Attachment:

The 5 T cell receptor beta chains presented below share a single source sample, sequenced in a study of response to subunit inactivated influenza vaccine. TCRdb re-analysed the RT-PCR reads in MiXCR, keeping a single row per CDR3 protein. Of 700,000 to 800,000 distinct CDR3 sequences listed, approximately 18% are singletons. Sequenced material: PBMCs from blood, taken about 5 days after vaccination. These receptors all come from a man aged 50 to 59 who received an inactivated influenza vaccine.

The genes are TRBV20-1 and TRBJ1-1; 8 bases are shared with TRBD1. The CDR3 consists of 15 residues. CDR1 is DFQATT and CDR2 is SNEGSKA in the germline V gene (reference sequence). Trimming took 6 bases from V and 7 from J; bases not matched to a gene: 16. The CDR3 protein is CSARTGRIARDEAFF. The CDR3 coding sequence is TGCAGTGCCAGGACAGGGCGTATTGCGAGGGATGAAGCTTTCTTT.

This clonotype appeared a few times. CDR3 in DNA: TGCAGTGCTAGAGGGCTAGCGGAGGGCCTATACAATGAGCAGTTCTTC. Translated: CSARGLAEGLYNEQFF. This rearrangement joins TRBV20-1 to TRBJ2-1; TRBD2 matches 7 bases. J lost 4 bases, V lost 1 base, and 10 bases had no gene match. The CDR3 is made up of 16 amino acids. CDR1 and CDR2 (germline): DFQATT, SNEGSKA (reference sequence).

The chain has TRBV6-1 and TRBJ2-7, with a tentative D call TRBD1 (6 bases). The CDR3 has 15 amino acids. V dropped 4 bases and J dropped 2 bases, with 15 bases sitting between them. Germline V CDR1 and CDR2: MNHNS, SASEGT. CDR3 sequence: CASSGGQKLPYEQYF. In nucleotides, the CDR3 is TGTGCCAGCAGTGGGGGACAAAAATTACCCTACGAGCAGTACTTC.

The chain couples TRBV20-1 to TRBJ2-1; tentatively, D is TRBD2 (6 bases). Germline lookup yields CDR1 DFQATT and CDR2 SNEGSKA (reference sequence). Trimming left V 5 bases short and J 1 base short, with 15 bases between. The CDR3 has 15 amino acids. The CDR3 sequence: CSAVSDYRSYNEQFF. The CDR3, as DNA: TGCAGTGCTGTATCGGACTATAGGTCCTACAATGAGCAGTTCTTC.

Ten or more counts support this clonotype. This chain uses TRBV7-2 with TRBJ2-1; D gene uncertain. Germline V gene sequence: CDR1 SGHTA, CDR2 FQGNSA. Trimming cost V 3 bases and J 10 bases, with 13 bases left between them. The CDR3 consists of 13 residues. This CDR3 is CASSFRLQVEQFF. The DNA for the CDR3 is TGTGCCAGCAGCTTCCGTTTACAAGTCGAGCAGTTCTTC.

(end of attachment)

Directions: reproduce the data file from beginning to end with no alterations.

The 5 T cell receptor beta chains presented below share a single source sample, sequenced in a study of response to subunit inactivated influenza vaccine. TCRdb re-analysed the RT-PCR reads in MiXCR, keeping a single row per CDR3 protein. Of 700,000 to 800,000 distinct CDR3 sequences listed, approximately 18% are singletons. Sequenced material: PBMCs from blood, taken about 5 days after vaccination. These receptors all come from a man aged 50 to 59 who received an inactivated influenza vaccine.

The genes are TRBV20-1 and TRBJ1-1; 8 bases are shared with TRBD1. The CDR3 consists of 15 residues. CDR1 is DFQATT and CDR2 is SNEGSKA in the germline V gene (reference sequence). Trimming took 6 bases from V and 7 from J; bases not matched to a gene: 16. The CDR3 protein is CSARTGRIARDEAFF. The CDR3 coding sequence is TGCAGTGCCAGGACAGGGCGTATTGCGAGGGATGAAGCTTTCTTT.

This clonotype appeared a few times. CDR3 in DNA: TGCAGTGCTAGAGGGCTAGCGGAGGGCCTATACAATGAGCAGTTCTTC. Translated: CSARGLAEGLYNEQFF. This rearrangement joins TRBV20-1 to TRBJ2-1; TRBD2 matches 7 bases. J lost 4 bases, V lost 1 base, and 10 bases had no gene match. The CDR3 is made up of 16 amino acids. CDR1 and CDR2 (germline): DFQATT, SNEGSKA (reference sequence).

The chain has TRBV6-1 and TRBJ2-7, with a tentative D call TRBD1 (6 bases). The CDR3 has 15 amino acids. V dropped 4 bases and J dropped 2 bases, with 15 bases sitting between them. Germline V CDR1 and CDR2: MNHNS, SASEGT. CDR3 sequence: CASSGGQKLPYEQYF. In nucleotides, the CDR3 is TGTGCCAGCAGTGGGGGACAAAAATTACCCTACGAGCAGTACTTC.

The chain couples TRBV20-1 to TRBJ2-1; tentatively, D is TRBD2 (6 bases). Germline lookup yields CDR1 DFQATT and CDR2 SNEGSKA (reference sequence). Trimming left V 5 bases short and J 1 base short, with 15 bases between. The CDR3 has 15 amino acids. The CDR3 sequence: CSAVSDYRSYNEQFF. The CDR3, as DNA: TGCAGTGCTGTATCGGACTATAGGTCCTACAATGAGCAGTTCTTC.

Ten or more counts support this clonotype. This chain uses TRBV7-2 with TRBJ2-1; D gene uncertain. Germline V gene sequence: CDR1 SGHTA, CDR2 FQGNSA. Trimming cost V 3 bases and J 10 bases, with 13 bases left between them. The CDR3 consists of 13 residues. This CDR3 is CASSFRLQVEQFF. The DNA for the CDR3 is TGTGCCAGCAGCTTCCGTTTACAAGTCGAGCAGTTCTTC.